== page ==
The market volatility caused by Coronavirus has left many individuals concerned over the presence of investment risk in their portfolios and the losses that they may see.

I have already written about how many, particularly those without advisers may retreat from investments into cash – possibly at the least advantageous time.

The portfolios that Wingate Financial Planning build are highly diversified, and in actuality, the average experience at the time of writing is that most of our clients, through a combination of global diversification and holding both equities and bonds, are broadly back to where they were this time last year.

In working with us as a financial planner, we would have discussed potential volatility well before the shocks in March and April 2020 happened. Historically market cycles have been every five to seven years; this means we expect some sort of shock with this level of frequency – but this rule of thumb is not perfect – it was unusual that the last downturn was so long ago, around 11 years ago (2008 to 2009).

The problem with retreating to cash is that you will see, over the longer term, inflation eroding the value of your assets. And is market volatility the greatest risk in 2020? I consider two others below:

Tax rises

The first risk as I see it is an increase to taxation. It’s been speculated that the two main taxes to change would be employment and property taxes.

Any changes to employment tax is riddled with problems: equalising income tax and National Insurance will hit pensioners particularly hard, who are those who tend to vote for governments. This is because national insurance broadly speaking makes an individuals employment taxes 0%, 32% or 42% (up to £150,000) but for all other forms of income (excluding dividends) it would be 0%, 20% or 40% – it should not be a surprise that most people are in the 32%/20% (basic rate bracket).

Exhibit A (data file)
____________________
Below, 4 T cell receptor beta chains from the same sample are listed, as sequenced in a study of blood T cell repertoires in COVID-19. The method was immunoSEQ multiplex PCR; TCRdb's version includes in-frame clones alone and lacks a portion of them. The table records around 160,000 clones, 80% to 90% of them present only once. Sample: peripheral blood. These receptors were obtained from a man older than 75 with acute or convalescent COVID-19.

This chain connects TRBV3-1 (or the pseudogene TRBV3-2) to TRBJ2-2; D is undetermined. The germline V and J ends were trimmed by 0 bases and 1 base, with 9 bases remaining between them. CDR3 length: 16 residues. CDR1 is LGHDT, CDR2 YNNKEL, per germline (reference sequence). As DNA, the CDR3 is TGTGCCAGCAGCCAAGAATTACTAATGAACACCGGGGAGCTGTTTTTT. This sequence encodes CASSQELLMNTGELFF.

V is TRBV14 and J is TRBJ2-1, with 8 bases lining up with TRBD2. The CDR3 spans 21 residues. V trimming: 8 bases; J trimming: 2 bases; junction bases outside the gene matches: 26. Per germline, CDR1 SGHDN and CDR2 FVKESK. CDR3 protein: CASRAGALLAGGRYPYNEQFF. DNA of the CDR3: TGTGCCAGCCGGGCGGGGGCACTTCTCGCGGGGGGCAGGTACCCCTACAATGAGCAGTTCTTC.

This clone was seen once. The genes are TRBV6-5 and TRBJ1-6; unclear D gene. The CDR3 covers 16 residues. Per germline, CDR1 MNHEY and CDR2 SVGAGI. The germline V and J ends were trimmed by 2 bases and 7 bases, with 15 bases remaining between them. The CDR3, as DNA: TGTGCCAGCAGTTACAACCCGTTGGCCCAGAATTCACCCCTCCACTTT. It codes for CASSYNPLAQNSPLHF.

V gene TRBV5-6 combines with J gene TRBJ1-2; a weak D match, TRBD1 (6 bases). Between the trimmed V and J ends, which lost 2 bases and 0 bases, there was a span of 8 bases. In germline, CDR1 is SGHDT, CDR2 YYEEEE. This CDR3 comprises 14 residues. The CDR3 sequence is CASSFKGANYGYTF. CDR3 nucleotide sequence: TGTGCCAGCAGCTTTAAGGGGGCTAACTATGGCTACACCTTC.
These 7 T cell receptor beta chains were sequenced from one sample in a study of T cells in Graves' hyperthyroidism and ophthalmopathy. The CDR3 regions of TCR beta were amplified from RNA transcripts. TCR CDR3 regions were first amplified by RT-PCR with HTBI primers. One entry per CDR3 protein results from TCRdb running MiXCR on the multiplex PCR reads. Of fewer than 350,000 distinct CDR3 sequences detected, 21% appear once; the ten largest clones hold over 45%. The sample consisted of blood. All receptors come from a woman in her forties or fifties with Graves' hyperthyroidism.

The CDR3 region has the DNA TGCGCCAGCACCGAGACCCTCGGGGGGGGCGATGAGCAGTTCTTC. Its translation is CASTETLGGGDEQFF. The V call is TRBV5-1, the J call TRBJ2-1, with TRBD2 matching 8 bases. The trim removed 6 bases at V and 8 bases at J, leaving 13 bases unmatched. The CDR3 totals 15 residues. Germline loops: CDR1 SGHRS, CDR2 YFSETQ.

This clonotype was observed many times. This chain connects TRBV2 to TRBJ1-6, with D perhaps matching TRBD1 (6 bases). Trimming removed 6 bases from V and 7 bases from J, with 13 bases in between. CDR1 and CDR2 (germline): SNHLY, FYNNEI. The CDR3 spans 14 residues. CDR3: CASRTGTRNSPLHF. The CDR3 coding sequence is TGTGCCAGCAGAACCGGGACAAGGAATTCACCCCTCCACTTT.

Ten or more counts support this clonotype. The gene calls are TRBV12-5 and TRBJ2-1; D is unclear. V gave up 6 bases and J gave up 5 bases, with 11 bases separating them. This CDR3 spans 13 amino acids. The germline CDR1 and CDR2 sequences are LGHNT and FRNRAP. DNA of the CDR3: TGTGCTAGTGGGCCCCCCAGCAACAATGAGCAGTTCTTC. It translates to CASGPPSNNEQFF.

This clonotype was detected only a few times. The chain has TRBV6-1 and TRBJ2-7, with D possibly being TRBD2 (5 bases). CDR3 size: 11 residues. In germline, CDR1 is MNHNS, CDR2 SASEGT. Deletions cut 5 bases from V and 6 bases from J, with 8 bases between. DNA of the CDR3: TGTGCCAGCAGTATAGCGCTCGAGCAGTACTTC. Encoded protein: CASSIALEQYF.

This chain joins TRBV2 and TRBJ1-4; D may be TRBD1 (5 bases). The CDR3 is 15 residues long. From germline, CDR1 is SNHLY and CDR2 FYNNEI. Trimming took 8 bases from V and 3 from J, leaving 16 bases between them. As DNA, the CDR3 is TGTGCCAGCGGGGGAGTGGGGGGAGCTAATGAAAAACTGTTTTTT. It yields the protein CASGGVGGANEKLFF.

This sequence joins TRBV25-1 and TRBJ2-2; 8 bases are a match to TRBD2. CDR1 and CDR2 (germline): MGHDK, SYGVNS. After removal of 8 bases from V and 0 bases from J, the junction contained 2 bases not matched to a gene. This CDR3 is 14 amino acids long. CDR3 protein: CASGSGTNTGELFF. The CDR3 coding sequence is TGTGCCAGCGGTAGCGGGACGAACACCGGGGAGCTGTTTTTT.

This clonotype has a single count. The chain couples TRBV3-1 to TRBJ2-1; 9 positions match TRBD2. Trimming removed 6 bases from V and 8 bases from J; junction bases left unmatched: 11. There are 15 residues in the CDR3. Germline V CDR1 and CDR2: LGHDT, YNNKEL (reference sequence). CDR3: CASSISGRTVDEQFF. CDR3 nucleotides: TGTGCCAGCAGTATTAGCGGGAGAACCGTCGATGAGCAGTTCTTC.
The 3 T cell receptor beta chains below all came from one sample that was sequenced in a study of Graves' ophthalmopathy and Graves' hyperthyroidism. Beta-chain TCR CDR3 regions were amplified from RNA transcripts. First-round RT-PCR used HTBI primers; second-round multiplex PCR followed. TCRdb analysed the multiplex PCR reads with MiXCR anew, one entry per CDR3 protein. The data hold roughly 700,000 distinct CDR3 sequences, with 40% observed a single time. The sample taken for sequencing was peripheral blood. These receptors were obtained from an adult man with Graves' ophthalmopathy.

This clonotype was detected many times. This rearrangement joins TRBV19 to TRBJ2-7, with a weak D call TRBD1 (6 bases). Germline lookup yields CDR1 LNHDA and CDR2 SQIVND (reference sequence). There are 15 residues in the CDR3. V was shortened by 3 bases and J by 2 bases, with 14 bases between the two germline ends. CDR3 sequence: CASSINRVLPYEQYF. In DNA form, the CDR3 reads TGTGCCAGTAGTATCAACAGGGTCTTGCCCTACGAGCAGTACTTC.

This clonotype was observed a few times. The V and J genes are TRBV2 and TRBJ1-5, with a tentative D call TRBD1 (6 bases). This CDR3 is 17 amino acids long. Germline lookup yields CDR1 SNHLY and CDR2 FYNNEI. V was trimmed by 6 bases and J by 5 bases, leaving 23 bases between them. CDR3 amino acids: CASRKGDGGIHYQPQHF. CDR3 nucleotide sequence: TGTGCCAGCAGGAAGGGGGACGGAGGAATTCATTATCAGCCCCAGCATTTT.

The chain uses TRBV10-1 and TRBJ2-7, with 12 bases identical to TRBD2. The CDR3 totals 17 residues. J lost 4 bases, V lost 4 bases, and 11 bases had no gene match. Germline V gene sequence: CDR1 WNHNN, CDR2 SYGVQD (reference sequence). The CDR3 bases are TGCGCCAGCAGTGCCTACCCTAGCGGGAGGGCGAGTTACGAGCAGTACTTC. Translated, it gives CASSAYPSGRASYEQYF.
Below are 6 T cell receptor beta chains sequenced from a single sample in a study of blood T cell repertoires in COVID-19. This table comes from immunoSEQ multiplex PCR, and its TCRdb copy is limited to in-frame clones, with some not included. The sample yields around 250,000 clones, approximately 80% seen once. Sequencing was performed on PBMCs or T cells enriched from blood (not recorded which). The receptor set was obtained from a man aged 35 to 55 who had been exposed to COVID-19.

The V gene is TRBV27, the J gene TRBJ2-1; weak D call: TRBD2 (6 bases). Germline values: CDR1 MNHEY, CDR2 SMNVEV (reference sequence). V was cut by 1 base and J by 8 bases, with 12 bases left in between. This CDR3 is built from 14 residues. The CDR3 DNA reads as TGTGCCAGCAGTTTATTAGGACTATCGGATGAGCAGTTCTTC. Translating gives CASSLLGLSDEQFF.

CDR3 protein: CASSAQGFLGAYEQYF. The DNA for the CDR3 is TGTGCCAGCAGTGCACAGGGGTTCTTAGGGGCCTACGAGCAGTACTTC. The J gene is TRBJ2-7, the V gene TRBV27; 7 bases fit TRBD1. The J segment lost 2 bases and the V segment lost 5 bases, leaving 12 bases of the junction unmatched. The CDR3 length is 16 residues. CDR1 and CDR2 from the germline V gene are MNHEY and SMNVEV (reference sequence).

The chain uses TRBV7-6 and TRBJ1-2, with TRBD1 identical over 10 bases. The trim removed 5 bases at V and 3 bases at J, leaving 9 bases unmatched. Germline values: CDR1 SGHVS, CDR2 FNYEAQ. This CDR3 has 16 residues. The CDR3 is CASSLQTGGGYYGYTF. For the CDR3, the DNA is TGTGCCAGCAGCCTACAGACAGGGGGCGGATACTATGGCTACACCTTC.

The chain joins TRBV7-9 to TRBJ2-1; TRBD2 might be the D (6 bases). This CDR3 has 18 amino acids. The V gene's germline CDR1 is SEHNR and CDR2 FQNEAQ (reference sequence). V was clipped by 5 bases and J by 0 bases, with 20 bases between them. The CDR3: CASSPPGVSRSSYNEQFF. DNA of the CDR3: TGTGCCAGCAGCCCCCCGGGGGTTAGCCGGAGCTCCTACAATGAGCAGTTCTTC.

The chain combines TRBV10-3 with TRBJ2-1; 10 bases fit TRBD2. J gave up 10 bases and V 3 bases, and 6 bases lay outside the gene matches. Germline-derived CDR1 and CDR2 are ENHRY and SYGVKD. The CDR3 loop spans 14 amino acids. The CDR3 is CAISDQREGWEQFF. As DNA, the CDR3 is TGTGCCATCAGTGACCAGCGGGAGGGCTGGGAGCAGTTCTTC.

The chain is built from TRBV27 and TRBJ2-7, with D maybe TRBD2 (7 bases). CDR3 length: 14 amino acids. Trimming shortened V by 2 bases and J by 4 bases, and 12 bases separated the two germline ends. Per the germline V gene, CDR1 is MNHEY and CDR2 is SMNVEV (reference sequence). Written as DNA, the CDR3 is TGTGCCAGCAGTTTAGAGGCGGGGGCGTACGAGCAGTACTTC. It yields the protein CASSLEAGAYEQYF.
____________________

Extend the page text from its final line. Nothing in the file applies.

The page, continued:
On property taxes, there is much talk about increasing capital gains tax (CGT) as a wealth tax, with much of talk of moving the tax to income levels (i.e. 10% becoming 20% and 20% becoming 40% or even 45% – the current rate is 8% more for residential property); the two main problems with this is that capital gains tax doesn’t actually impact true wealth that hard. This is because the very wealthy do not need to turn over assets because of the money they have. Furthermore, I do not believe that it is desirable for capital gains tax to be taxed like income. The last significant changes to CGT removed any allowance for inflation, so this means an asset that’s held for 20 years and grows at around 3% per annum (in line with inflation – an 80% rise) will see all of that value taxed, even if the total gain in real terms is effectively zero.

Inflation

Of course the government may not decide to increase taxes due to the fact it may impact growth (spending cuts and tax rises are often thought to have this effect), and instead decide to let inflation run for a period. Inflation will naturally hit those that hold cash hard, as the real purchasing power of their assets will be eroded. It may also impact on those that have conventional inflation-linked pensions, as the rate of inflation of many in pensions is reduced from the historically used Retail Price Index to the typically lower Consumer Price Index. Also, most pensions have a inflation cap, often of 3% or 5%, this means if inflation runs above these levels for a period of time, these pension holders effectively become poorer.

Financial planning in uncertain times

These risks, and others, are something that we would consider and plan for. We build custom financial plans to highlight the risks that may impact you or you are worried about. Whilst we can’t necessarily make these risks disappear, planning for each of these events can help to mitigate, and build a plan of action should they arise. If you’re concerned about any of these matters, please don’t hesitate to get in contact.

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